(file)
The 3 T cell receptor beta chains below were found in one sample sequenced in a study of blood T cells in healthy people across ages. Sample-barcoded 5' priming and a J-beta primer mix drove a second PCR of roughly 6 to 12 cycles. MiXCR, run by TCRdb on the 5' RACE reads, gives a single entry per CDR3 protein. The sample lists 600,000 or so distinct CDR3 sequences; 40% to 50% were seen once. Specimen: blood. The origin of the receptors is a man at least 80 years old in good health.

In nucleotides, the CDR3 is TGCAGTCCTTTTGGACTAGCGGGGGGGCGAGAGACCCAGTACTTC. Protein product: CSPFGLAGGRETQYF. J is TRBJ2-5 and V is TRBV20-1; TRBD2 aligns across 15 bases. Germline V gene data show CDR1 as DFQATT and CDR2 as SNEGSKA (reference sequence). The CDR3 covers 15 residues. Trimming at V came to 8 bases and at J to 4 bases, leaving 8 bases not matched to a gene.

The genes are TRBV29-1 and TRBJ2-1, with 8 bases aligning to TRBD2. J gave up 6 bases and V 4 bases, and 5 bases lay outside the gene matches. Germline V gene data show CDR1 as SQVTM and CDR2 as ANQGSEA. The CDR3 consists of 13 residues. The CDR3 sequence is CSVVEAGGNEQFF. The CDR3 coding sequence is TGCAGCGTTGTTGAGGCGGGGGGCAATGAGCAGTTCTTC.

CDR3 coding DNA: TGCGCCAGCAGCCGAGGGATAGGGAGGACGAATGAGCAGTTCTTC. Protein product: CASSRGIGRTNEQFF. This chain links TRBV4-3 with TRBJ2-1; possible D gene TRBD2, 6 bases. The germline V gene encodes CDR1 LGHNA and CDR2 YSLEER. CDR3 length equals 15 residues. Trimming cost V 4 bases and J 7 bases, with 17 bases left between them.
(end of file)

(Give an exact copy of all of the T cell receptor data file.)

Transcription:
The 3 T cell receptor beta chains below were found in one sample sequenced in a study of blood T cells in healthy people across ages. Sample-barcoded 5' priming and a J-beta primer mix drove a second PCR of roughly 6 to 12 cycles. MiXCR, run by TCRdb on the 5' RACE reads, gives a single entry per CDR3 protein. The sample lists 600,000 or so distinct CDR3 sequences; 40% to 50% were seen once. Specimen: blood. The origin of the receptors is a man at least 80 years old in good health.

In nucleotides, the CDR3 is TGCAGTCCTTTTGGACTAGCGGGGGGGCGAGAGACCCAGTACTTC. Protein product: CSPFGLAGGRETQYF. J is TRBJ2-5 and V is TRBV20-1; TRBD2 aligns across 15 bases. Germline V gene data show CDR1 as DFQATT and CDR2 as SNEGSKA (reference sequence). The CDR3 covers 15 residues. Trimming at V came to 8 bases and at J to 4 bases, leaving 8 bases not matched to a gene.

The genes are TRBV29-1 and TRBJ2-1, with 8 bases aligning to TRBD2. J gave up 6 bases and V 4 bases, and 5 bases lay outside the gene matches. Germline V gene data show CDR1 as SQVTM and CDR2 as ANQGSEA. The CDR3 consists of 13 residues. The CDR3 sequence is CSVVEAGGNEQFF. The CDR3 coding sequence is TGCAGCGTTGTTGAGGCGGGGGGCAATGAGCAGTTCTTC.

CDR3 coding DNA: TGCGCCAGCAGCCGAGGGATAGGGAGGACGAATGAGCAGTTCTTC. Protein product: CASSRGIGRTNEQFF. This chain links TRBV4-3 with TRBJ2-1; possible D gene TRBD2, 6 bases. The germline V gene encodes CDR1 LGHNA and CDR2 YSLEER. CDR3 length equals 15 residues. Trimming cost V 4 bases and J 7 bases, with 17 bases left between them.